Johnny Barker began acting in musicals at high school. Since then his career has balanced acting and playing music. In 2003 he starred as one of two heroes caught up in very strange doings in Greg Page horror film The Locals. Four years later Barker joined the cast of Shortland Street for his second stint, winning infamy (and Qantas award nominations) after being revealed as the Ferndale Strangler. Earlier on, his former band Jester provided the opening song for teen hit Being Eve.
After studying performing arts at Unitec, Toni Potter got busy in a run of stage plays. Guest parts on TV soon led to an ongoing role on police drama Interrogation (2005), before four years on Shortland Street. Potter played memorably straight-talking nurse Alice Piper: "a bit bogan, a bit loud-mouth." 2008 saw a Qantas nomination, after her character endured abduction by the Ferndale Strangler, and unexpected pregnancy.
Katherine McRae’s first acting role was as a child, in an adaptation of Katherine Mansfield story The Doll’s House. Thirteen years later, she was part of the main cast on TV's The Marching Girls, before her first movie, Send a Gorilla. After winning acclaim on stage, she became a regular on Shortland Street in 2006, then moved into screen directing — including Go Girls, Nothing Trivial, and short film Abandon Ship.
Short film Decaff (1994) marked a hyperactive and energetic screen debut for director Greg Page. In 2003 he wrote and directed his first feature, horror movie The Locals. Page continues to be a prolific director of television commercials and music videos.
Orewa-raised Emily Robins began acting and singing as a child. Later she juggled high school with acting on Shortland Street. Playing spoilt rich girl Claire Solomon, her character survived strip clubs and morphine, before being murdered by the Ferndale Strangler. Robins then headed for Australia to star in two seasons of The Elephant Princess, playing a musically-talented teen who learns she is princess of a magical kingdom.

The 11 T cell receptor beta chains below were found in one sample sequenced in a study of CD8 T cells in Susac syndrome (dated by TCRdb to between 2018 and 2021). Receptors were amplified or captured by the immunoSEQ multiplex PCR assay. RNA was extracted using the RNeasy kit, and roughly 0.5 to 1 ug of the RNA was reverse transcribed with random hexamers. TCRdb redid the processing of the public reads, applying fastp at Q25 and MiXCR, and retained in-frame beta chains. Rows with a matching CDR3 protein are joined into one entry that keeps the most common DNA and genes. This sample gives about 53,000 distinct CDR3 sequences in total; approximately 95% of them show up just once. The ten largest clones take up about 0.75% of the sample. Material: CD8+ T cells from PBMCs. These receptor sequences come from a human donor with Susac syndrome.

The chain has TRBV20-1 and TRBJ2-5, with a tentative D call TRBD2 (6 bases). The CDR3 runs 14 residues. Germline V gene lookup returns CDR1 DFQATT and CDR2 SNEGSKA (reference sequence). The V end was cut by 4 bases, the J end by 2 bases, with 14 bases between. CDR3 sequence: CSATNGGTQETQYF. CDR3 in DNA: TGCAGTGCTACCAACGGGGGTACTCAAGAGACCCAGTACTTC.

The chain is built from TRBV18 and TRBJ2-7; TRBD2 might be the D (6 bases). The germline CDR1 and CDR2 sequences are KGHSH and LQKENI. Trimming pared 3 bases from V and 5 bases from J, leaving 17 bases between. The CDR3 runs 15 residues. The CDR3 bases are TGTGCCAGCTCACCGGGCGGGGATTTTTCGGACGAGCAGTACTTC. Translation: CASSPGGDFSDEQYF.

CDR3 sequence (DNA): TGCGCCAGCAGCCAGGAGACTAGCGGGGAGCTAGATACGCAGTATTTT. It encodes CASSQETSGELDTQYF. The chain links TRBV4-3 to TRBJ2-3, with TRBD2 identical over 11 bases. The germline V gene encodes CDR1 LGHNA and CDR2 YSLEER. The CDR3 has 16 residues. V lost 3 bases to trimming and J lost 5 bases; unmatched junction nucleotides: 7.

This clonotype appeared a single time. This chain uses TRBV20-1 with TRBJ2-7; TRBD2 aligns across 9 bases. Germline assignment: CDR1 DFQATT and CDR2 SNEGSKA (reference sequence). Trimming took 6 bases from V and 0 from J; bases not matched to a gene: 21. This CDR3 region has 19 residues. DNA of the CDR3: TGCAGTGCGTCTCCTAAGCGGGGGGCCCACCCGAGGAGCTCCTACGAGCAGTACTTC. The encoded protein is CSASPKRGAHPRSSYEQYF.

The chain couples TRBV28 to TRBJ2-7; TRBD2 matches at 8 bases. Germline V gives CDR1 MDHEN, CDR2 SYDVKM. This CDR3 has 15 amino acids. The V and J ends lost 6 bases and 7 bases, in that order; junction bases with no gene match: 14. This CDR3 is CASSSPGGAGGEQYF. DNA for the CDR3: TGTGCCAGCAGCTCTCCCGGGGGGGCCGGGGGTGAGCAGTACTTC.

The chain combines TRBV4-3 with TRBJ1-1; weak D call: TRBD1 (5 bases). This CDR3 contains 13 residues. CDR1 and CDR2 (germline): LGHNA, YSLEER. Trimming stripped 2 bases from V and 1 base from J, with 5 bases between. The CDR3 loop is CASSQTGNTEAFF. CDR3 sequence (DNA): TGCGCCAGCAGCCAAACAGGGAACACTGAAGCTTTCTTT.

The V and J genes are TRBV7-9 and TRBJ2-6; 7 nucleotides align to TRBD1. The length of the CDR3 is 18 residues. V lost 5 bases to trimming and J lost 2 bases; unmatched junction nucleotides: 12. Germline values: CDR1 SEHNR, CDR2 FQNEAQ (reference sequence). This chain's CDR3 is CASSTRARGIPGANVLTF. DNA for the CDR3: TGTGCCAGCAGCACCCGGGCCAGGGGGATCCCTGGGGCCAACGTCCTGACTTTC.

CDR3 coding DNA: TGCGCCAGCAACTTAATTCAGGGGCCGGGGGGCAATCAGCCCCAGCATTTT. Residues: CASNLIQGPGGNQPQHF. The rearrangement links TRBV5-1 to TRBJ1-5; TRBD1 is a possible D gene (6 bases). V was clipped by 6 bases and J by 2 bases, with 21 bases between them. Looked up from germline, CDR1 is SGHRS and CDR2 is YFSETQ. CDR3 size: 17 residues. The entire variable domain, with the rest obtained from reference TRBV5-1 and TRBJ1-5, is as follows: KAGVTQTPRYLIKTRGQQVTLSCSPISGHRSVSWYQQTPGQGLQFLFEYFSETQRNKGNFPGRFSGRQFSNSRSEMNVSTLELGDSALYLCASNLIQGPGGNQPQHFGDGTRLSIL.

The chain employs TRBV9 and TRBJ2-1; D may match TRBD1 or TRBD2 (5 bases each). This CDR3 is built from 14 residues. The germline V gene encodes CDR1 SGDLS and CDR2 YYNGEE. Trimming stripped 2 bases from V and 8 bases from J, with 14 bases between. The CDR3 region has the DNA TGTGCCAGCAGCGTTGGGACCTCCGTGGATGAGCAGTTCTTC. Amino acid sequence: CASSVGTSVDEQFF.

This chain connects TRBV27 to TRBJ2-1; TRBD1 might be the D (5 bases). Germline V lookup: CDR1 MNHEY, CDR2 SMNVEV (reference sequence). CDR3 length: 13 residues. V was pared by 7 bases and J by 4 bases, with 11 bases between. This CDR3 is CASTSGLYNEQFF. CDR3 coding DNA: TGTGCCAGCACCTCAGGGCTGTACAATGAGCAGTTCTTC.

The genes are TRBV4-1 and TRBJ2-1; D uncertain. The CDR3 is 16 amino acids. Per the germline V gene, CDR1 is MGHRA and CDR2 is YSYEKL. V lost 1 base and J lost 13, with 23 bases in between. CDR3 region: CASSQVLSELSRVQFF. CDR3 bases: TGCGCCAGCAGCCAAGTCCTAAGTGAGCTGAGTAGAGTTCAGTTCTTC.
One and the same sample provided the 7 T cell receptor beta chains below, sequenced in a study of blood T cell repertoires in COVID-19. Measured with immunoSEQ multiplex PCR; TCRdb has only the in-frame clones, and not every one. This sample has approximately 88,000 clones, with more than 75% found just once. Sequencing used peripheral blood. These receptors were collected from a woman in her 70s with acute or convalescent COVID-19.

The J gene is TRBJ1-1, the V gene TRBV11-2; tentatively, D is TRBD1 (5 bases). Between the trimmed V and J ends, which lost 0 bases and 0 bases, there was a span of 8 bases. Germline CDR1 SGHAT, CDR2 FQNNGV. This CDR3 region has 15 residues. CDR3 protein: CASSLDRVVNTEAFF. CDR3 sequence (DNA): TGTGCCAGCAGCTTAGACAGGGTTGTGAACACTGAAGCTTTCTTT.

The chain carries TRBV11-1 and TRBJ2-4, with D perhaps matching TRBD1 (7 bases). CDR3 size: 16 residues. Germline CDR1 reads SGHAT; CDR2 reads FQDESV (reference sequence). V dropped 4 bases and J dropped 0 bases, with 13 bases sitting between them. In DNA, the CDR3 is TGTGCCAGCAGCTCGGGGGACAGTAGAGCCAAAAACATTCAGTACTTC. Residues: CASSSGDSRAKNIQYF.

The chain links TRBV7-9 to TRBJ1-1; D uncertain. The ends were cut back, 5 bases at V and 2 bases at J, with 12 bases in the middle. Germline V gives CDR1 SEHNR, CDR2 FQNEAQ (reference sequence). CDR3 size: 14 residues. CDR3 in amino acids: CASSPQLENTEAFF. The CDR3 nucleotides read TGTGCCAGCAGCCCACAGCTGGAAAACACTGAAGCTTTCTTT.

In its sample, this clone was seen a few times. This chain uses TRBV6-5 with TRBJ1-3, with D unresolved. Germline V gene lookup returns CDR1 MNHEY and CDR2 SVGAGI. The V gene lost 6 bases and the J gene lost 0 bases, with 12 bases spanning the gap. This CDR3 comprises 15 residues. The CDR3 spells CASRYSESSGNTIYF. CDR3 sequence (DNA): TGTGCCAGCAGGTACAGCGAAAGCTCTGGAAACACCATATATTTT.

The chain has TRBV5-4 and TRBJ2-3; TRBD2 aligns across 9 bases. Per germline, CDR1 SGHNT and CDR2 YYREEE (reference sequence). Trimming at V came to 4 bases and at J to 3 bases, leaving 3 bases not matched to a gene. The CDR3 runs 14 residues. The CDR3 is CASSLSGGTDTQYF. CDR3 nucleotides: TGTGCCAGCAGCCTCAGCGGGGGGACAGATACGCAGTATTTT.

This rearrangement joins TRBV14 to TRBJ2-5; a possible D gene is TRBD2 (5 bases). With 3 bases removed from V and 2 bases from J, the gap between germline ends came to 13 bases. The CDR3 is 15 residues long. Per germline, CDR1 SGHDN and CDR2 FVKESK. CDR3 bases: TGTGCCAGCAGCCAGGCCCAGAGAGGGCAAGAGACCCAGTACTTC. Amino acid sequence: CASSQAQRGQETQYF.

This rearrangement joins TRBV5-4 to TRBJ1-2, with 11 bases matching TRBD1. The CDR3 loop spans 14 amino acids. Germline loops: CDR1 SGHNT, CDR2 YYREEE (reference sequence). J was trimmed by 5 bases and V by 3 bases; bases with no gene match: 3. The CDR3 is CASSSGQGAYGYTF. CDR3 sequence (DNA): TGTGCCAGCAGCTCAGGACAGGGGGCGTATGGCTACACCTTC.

Actor Hannah Marshall did four seasons on Australian TV hit Packed to the Rafters; she was nominated for a 2011 Logie Award for Most Popular New Female Talent. The ex-gymnast began acting at high school in Auckland. Later she appeared in The Amazing Extraordinary Friends, was a victim of Shortland Street's Ferndale Strangler, and showed her comic touch on Diplomatic Immunity. In 2014 she co-starred in acclaimed Aussie sci fi film The Infinite Man. After time in the United States, Marshall and partner David de Lautour returned home to create Alibi, a whodunnit whose episodes can be watched in any order.
During seven years playing Shortland Street party girl Toni Warner, Laura Hill survived miscarriage, murder attempts and romance with Chris and Guy Warner, before death from kidney failure in mid 2008. Hill, who moved to NZ aged five, is daughter of UK actor Helena Ross. At Victoria University she got first class honours in English literature; her many stage roles include starring as Jane Eyre at Dunedin's Fortune Theatre.
Christchurch-born Will Hall got his big break playing the average joe who has strange visions after an incident in a car wash, in acclaimed 2004 series Insiders Guide to Happiness. Hall went on to appear on prequel Insiders Guide to Love, then spent two years on Shortland Street, as skateboarding doctor Kip Denton. Hall also plays the baddie in Canterbury-shot movie Western Netherwood, which he helped to produce.
Ben Mitchell headed from Hamilton to Auckland in 2000 and began pursuing an acting career, soon after being crowned Mr New Zealand. Following a guest role in Shortland Street in 2000, he has become a fan favourite since returning to the show in 2006 to play Doctor TK Samuel. The character later married Doctor Sarah Potts (Amanda Billing), and became head of the hospital's Emergency Department. Aside from a number of short films, Mitchell has also starred in three feature films: cross-cultural romance Love Has No Language, comedy Curry Munchers and indie drama Broken Hallelujah.
Renato Bartolomei played heartthrob doctor Craig Valentine in Shortland Street. After studying film and psychology in Melbourne, part Kiwi, part Australian Bartolomei worked in Australian TV, then guested as on Xena: Warrior Princess. In 2001 he joined Kiwi drama Mercy Peak as romantic interest to the main character, before segueing into a four-year stay on Shortland Street. He went on to join the cast of TV thriller The Cult.